Yes, it’s kind of a ‘grinchly’ thing to say but when the Christmas tree is set up in the home a segment of the population seems to experience a rise in allergic symptoms like itchy watery eyes, coughing, and the sniffles.
It’s hard to tell exactly what the source of the problem is but when it comes to both real and artificial trees the two most probable culprits are mold and dust.
For real trees mold is simply a part of nature and it’s very unlikely that during the time they are cut, stored and purchased that mold will just go away. Even if the mold level is low on the day a tree enters a home it could grow dramatically throughout the following few weeks.
Combine mold growth with the fact the tree is sitting in the center of an enclosed home and you have what could be a nightmare for people with allergic sensitivities.
When an artificial tree is being used allergies could be from mold but the deciding factor is usually dust related and directly connected to where the tree came from and how it was stored.
As we all know dust allergies are extremely common and no matter how well a home is kept once a tree that’s been sitting in the basement or attic for the last eleven months gets brought upstairs its prime material for an allergy attack.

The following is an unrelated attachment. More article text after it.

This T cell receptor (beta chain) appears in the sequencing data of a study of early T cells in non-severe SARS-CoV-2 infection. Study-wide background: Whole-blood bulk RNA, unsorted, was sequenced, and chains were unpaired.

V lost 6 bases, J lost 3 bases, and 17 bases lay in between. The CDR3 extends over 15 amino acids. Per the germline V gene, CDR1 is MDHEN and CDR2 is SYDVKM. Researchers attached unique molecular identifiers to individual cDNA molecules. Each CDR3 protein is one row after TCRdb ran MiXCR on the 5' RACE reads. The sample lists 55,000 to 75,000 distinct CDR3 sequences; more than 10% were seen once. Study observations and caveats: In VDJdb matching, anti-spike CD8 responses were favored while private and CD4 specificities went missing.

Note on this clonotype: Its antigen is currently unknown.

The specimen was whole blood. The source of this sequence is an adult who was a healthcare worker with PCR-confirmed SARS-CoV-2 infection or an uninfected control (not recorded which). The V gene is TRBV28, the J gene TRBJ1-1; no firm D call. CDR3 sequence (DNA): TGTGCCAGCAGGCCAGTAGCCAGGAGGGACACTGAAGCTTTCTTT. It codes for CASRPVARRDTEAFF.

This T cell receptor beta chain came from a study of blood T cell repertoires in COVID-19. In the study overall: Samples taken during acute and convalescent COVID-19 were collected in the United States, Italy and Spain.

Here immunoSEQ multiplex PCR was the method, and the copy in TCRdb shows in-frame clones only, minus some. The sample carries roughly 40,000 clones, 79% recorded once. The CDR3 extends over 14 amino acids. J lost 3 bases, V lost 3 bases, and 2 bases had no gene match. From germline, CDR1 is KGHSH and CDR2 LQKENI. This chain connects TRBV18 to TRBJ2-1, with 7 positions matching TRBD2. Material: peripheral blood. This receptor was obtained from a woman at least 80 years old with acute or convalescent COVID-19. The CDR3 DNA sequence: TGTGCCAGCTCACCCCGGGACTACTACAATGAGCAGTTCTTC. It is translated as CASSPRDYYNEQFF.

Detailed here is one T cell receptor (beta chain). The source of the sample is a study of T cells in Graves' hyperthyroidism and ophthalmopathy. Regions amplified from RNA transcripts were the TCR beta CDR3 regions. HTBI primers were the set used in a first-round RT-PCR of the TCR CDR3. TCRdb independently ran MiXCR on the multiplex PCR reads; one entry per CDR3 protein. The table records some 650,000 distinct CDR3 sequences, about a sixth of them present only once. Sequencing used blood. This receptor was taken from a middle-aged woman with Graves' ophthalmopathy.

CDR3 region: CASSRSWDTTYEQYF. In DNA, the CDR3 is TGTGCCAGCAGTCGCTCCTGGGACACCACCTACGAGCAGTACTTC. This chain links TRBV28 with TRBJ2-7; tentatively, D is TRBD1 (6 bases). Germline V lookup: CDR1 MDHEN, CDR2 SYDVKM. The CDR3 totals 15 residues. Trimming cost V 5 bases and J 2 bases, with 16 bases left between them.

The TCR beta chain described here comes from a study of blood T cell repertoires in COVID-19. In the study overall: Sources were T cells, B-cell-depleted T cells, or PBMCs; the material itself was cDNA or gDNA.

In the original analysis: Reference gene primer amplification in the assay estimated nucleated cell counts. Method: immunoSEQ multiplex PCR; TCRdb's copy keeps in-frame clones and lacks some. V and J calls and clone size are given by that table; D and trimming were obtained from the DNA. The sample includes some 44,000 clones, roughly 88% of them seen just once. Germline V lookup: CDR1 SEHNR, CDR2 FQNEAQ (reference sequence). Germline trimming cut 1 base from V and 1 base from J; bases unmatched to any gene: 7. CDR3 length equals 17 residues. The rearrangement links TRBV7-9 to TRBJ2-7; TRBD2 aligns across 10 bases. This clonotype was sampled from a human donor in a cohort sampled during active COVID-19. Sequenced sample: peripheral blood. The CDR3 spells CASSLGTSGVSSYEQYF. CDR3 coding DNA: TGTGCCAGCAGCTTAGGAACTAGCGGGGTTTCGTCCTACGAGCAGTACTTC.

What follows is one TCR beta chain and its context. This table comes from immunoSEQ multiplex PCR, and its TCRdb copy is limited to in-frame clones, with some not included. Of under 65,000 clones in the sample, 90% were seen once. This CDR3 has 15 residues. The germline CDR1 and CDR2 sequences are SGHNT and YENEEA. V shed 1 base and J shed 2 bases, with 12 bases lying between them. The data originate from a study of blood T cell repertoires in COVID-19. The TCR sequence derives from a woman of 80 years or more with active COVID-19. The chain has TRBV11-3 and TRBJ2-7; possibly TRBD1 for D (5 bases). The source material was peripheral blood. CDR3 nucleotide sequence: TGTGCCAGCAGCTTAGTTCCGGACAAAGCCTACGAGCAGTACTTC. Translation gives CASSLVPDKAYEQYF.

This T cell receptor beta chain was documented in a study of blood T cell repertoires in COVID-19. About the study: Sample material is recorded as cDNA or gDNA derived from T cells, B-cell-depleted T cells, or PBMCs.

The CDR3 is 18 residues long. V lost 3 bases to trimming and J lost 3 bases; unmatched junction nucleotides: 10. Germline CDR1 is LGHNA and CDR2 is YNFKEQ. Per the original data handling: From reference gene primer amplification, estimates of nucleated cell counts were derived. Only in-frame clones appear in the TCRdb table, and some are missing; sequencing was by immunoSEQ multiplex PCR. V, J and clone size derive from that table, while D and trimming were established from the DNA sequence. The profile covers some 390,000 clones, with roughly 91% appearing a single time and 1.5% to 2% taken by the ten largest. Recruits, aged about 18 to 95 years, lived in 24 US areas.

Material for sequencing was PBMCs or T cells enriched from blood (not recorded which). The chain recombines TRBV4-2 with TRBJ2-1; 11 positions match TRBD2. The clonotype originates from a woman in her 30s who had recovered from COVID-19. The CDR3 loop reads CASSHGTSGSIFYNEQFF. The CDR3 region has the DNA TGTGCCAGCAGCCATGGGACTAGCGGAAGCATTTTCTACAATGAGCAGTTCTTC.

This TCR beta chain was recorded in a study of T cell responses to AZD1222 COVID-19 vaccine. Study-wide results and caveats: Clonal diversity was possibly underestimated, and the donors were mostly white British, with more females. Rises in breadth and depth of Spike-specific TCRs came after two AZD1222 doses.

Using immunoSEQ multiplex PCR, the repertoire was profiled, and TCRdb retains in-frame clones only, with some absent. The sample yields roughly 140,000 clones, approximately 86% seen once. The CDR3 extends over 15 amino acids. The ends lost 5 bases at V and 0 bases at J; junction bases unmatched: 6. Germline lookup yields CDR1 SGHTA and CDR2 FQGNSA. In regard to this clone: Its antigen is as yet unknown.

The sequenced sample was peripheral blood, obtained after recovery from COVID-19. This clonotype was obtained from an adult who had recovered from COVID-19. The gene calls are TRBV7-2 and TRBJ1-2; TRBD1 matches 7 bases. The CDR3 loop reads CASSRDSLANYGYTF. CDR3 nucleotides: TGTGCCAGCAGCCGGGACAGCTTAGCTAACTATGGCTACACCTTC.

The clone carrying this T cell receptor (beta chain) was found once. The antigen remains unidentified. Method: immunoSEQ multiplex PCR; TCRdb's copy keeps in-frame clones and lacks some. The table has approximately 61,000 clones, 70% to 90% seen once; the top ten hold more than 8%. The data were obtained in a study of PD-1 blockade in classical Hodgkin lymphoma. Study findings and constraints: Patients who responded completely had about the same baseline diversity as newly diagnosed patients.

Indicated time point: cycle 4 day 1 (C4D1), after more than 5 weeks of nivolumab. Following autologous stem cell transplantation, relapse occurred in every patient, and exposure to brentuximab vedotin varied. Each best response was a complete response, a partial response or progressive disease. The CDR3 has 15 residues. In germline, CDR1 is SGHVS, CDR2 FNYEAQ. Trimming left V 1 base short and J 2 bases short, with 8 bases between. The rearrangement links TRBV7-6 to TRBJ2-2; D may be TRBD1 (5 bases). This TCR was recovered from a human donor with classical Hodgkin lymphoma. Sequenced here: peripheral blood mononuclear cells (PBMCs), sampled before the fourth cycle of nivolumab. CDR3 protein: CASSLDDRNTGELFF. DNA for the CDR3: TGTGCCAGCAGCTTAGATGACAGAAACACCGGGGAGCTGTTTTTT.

That said, the best way to try and preempt issues from mold and dust on both real and artificial trees is before bringing them into the house hose them down well outside and let them dry in the sun. It may not remove mold permanently but will significantly reduce spores and wash away dust.
That way when the family and friends are gathered for pictures and the kids are dressed up in Le Top’s elves or Santa’s little helper outfits playing around the tree everyone will breathe easier enjoying the time together.
Finally, if you are worried about pollen check with the seller as to the variety of trees available since most blossom other times of the year and shouldn’t cause concern. Aside from pollen additional rare allergies that arise around Christmas from the tree are connected to sap and to pine itself.